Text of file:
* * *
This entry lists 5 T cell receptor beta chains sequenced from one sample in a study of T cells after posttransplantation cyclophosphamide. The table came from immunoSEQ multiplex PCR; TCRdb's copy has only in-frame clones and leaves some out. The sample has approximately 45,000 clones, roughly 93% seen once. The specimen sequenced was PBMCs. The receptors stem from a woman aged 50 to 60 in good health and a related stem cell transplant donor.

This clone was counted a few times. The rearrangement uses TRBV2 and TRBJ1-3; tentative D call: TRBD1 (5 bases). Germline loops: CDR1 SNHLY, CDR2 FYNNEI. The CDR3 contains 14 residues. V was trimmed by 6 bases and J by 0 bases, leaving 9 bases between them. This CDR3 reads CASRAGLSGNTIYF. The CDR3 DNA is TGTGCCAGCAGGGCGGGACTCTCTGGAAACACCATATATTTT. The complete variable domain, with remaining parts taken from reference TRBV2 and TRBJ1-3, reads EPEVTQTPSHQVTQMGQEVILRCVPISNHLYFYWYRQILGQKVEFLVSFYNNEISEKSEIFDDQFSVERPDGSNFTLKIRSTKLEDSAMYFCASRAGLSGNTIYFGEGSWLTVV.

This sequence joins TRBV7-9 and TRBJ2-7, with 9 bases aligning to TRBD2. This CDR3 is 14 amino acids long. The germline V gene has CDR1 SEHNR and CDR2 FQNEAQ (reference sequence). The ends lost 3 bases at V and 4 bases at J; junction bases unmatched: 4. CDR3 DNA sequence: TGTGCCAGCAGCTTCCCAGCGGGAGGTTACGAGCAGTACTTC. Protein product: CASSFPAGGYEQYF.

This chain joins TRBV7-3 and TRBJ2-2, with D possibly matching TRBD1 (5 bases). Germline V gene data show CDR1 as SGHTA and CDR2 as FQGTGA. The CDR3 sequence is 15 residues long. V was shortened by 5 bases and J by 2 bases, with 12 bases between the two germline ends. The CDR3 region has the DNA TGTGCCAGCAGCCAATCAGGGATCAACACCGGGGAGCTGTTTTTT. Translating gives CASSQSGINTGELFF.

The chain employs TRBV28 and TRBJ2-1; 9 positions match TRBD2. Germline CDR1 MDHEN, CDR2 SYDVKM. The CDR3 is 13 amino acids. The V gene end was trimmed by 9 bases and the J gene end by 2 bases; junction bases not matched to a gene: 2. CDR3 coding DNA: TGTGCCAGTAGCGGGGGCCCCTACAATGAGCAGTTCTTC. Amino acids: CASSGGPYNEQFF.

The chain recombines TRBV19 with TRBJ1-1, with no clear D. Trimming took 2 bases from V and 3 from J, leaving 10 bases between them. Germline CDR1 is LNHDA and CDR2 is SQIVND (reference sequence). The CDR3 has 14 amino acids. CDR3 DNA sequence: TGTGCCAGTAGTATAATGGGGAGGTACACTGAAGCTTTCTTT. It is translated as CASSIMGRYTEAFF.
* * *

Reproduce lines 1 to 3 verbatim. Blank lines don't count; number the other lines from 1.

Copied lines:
This entry lists 5 T cell receptor beta chains sequenced from one sample in a study of T cells after posttransplantation cyclophosphamide. The table came from immunoSEQ multiplex PCR; TCRdb's copy has only in-frame clones and leaves some out. The sample has approximately 45,000 clones, roughly 93% seen once. The specimen sequenced was PBMCs. The receptors stem from a woman aged 50 to 60 in good health and a related stem cell transplant donor.

This clone was counted a few times. The rearrangement uses TRBV2 and TRBJ1-3; tentative D call: TRBD1 (5 bases). Germline loops: CDR1 SNHLY, CDR2 FYNNEI. The CDR3 contains 14 residues. V was trimmed by 6 bases and J by 0 bases, leaving 9 bases between them. This CDR3 reads CASRAGLSGNTIYF. The CDR3 DNA is TGTGCCAGCAGGGCGGGACTCTCTGGAAACACCATATATTTT. The complete variable domain, with remaining parts taken from reference TRBV2 and TRBJ1-3, reads EPEVTQTPSHQVTQMGQEVILRCVPISNHLYFYWYRQILGQKVEFLVSFYNNEISEKSEIFDDQFSVERPDGSNFTLKIRSTKLEDSAMYFCASRAGLSGNTIYFGEGSWLTVV.

This sequence joins TRBV7-9 and TRBJ2-7, with 9 bases aligning to TRBD2. This CDR3 is 14 amino acids long. The germline V gene has CDR1 SEHNR and CDR2 FQNEAQ (reference sequence). The ends lost 3 bases at V and 4 bases at J; junction bases unmatched: 4. CDR3 DNA sequence: TGTGCCAGCAGCTTCCCAGCGGGAGGTTACGAGCAGTACTTC. Protein product: CASSFPAGGYEQYF.